Legislative Information from the U.S. Congress & Utah Legislature: Researching legislation

Be an informed citizen! Find out about federal and Utah lawmakers.

Marriott Library Databases

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Useful links

Congressional Research Service

The Congressional Research Service writes research reports at the request of members of Congress: They do not publish these reports for the public, but you can often find them on the Web.

Finding Government Sources for a Researched Argument

When you write an argument paper you may already have a certain point of view, but in order to present an effective argument you need to know what the other side thinks too.

Issues become political when people line up on different sides. For example, you may find arguments in the National Review (a conservative magazine) and The Nation (a liberal magazine) that say exactly opposite things.  If you don't have any background it can be hard to decide which argument is more persuasive.

If you are just beginning to study your topic you may not be familiar with all the issues, so what you would really like to know is: Why are people arguing? What is the point of controversy? What data and information supports the arguments of each side?


  • Use the CQ Researcher database to get an overview of the argument
  • Use newspapers and news-magazines to find  reporting and editorials about the topic.
  • Use Thomas to read the text of a bill and find Congressional Record references and other reports related to the bill.

As you read look for information that will help you find more information about the legislation:

  • Names of people or organizations that support or oppose the legislation
  • References to specific bills, congressional hearings, committees or reports
  • References to lawsuits

Congressional Hearings can be an invaluable source of pro/con arguments because stakeholders representing pro/con oppinions on proposed legislation are invited to testify before congressional committees.  These witnesses usually present their arguments in a clear, convincing way because they are trying to persuade Congress to vote their way.  Use the Lexis Nexis Congressional Universe database or GPO Access website to find a congressional hearing about your topic. You can use the Lexis Nexis Congressional Universe database to search hearings by witness affiliation.  The Marriott Library has many of them in paper copies.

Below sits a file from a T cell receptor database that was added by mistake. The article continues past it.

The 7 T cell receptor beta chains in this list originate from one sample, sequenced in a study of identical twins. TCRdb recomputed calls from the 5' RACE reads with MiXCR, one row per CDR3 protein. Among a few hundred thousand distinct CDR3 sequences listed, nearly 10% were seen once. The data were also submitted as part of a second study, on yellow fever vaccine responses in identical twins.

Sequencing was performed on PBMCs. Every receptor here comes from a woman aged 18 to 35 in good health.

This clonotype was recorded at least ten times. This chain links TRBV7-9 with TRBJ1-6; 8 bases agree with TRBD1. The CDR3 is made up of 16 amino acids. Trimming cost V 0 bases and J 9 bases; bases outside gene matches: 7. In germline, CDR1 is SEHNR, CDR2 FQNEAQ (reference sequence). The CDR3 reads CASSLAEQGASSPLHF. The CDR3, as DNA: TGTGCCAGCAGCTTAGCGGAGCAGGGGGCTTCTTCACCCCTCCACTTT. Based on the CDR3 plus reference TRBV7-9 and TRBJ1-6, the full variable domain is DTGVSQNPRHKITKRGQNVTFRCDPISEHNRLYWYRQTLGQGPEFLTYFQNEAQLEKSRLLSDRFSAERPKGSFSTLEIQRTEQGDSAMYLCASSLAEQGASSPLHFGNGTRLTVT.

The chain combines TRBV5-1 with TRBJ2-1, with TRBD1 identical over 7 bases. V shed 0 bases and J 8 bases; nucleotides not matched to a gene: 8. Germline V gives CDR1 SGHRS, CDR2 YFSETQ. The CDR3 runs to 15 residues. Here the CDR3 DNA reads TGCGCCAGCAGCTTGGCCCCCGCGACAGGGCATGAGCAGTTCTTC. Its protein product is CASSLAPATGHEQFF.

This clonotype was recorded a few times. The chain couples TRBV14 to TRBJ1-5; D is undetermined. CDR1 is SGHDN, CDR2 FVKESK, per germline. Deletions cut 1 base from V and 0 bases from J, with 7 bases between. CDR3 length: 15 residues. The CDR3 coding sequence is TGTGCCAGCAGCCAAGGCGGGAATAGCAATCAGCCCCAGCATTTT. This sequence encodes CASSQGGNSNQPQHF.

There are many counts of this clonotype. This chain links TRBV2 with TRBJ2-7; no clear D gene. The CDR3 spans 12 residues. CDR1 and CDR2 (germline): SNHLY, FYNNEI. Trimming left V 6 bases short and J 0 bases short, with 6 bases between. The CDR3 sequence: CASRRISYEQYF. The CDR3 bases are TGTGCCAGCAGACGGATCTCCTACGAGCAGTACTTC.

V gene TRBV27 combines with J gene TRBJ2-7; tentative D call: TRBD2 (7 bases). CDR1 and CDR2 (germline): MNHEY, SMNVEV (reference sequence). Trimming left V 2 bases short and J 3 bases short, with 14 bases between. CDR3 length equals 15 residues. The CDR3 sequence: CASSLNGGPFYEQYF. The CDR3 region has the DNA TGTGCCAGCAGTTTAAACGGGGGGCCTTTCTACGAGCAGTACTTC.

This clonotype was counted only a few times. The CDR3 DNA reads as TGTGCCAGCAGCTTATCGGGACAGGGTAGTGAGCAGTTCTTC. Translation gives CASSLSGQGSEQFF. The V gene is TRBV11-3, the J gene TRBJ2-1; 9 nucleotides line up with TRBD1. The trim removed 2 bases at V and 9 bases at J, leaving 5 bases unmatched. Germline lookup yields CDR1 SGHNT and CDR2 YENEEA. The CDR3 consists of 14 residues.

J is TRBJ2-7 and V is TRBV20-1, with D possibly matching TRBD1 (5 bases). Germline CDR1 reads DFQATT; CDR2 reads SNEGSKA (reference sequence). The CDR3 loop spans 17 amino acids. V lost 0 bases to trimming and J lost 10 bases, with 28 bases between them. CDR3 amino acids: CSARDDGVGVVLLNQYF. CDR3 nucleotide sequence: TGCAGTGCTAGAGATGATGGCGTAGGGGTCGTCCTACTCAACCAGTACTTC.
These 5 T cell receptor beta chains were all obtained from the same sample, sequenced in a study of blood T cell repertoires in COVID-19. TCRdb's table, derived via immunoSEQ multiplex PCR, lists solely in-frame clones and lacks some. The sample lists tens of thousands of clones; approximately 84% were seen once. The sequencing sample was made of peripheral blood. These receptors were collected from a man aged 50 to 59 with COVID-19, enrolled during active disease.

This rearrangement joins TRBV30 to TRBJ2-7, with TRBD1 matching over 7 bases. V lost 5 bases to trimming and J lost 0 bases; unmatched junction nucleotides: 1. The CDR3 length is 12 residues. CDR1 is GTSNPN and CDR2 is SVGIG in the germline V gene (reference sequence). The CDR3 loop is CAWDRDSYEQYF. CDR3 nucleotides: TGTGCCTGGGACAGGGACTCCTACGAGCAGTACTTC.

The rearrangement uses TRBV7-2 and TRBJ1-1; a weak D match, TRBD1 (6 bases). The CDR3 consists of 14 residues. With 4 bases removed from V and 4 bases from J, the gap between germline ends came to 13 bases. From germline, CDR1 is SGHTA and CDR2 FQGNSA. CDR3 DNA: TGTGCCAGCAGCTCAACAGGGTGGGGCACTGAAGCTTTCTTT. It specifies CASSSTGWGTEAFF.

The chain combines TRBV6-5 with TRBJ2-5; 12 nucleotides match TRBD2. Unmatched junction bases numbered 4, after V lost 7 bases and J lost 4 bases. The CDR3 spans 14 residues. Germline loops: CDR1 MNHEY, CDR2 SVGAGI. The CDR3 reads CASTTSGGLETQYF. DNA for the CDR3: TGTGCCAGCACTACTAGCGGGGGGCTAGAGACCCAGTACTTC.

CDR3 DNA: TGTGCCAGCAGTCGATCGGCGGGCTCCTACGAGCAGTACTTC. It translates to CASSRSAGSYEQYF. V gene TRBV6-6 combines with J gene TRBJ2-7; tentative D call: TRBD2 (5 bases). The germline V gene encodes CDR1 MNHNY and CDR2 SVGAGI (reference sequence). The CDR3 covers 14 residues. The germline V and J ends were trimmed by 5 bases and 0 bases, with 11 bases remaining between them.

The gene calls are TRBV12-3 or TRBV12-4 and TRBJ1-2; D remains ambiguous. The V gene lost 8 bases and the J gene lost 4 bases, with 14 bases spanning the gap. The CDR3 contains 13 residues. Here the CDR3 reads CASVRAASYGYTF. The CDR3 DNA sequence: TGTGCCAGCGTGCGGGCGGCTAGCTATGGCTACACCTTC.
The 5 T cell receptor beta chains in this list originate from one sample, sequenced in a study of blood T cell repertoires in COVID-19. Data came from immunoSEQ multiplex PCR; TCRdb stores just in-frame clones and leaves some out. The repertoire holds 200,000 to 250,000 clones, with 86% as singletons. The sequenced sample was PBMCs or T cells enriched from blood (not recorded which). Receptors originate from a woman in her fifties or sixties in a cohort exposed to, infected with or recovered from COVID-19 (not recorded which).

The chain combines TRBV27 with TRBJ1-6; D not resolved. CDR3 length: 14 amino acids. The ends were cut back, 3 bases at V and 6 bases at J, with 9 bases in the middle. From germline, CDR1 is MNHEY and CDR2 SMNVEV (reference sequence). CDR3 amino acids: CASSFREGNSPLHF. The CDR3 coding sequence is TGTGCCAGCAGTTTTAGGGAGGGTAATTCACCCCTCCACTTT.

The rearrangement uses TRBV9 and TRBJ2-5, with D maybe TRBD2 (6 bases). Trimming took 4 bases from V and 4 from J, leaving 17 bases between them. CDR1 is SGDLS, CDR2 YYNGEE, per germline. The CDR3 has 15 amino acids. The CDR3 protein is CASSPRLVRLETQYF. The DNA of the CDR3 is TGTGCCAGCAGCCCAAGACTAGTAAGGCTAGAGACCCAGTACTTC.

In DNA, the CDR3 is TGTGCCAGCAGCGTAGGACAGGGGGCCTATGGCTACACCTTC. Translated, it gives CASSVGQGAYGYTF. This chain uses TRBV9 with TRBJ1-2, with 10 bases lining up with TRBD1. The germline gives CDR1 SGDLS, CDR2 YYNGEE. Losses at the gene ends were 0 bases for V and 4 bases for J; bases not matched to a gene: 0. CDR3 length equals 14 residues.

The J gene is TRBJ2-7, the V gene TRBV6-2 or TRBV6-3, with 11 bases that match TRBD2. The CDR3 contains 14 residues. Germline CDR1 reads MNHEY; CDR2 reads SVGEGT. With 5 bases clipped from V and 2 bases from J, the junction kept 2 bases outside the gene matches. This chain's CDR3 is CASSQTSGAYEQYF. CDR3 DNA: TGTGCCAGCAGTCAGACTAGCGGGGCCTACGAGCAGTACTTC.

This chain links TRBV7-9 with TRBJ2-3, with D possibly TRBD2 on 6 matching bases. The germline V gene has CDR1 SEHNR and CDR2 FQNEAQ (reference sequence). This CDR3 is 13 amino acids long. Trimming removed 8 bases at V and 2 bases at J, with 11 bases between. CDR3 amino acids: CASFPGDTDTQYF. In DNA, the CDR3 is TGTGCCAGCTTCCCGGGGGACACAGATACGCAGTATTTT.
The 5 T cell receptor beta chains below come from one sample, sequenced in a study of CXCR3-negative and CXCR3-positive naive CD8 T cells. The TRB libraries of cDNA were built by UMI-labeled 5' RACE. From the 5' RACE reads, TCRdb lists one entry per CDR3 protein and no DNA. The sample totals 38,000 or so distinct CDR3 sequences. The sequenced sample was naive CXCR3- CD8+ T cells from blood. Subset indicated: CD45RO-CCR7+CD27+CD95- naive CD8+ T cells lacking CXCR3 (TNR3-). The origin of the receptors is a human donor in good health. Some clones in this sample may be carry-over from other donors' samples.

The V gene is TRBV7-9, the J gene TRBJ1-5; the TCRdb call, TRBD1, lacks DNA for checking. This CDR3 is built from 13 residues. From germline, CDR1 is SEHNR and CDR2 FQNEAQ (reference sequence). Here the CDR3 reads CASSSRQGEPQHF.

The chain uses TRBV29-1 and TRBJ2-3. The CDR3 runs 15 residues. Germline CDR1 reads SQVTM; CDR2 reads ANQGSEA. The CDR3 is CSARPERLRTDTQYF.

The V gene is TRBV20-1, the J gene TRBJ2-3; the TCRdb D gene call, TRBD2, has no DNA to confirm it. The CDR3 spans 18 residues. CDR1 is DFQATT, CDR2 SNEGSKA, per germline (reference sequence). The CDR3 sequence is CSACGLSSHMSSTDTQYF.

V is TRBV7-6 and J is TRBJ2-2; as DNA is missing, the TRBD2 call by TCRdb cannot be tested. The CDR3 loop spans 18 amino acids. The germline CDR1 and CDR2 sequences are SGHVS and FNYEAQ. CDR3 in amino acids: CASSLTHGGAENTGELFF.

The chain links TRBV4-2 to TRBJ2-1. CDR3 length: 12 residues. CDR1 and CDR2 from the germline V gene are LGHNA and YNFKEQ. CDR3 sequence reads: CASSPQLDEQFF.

Paper Trail for the Legislative Process

    A vastly simplified outline to get you started: *

    1. Someone in the U.S. Congress introduces a bill; maybe some sponsors or cosponsors sign on to show support (Thomas.loc.gov).
    2. The bill is sent to an appropriate committee; They write reports that become part of the U.S. Congressional Serial Set. They discuss it (Congressional Hearings); They may ask for cost estimates (CBO Cost Estimates) or ask the Congressional Research Service to gather information.  
    3. Only about 10% of bills ever get out of committee. If that happens, congress may discuss it on the floor (Congressional Record) and eventually take a voice vote or a roll call vote (You only know who voted yea and nay if was a roll call vote).
    4. In order to become law, there must be both a house version (H.R.) and a Senate Version (S.) of the bill.
    5. If the bill passes (and the president doesn’t veto it) it becomes a Public Law.
    6. The new law is added to the U.S. Code, and federal regulatory agencies start work on how to implement it (the regulatory process is a whole other research topic since it is a function of the Executive Branch of government.  Essentially, the  Federal Register announces proposed regulations; the Code of Federal Regulations is where your find exisiting regulations).

    *Italics show the titles of published series's.

    For more  information:


    Subject Specialist

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    Shane Wallace
    J.W. Marriott Library
    Office Hours:
    By appointment

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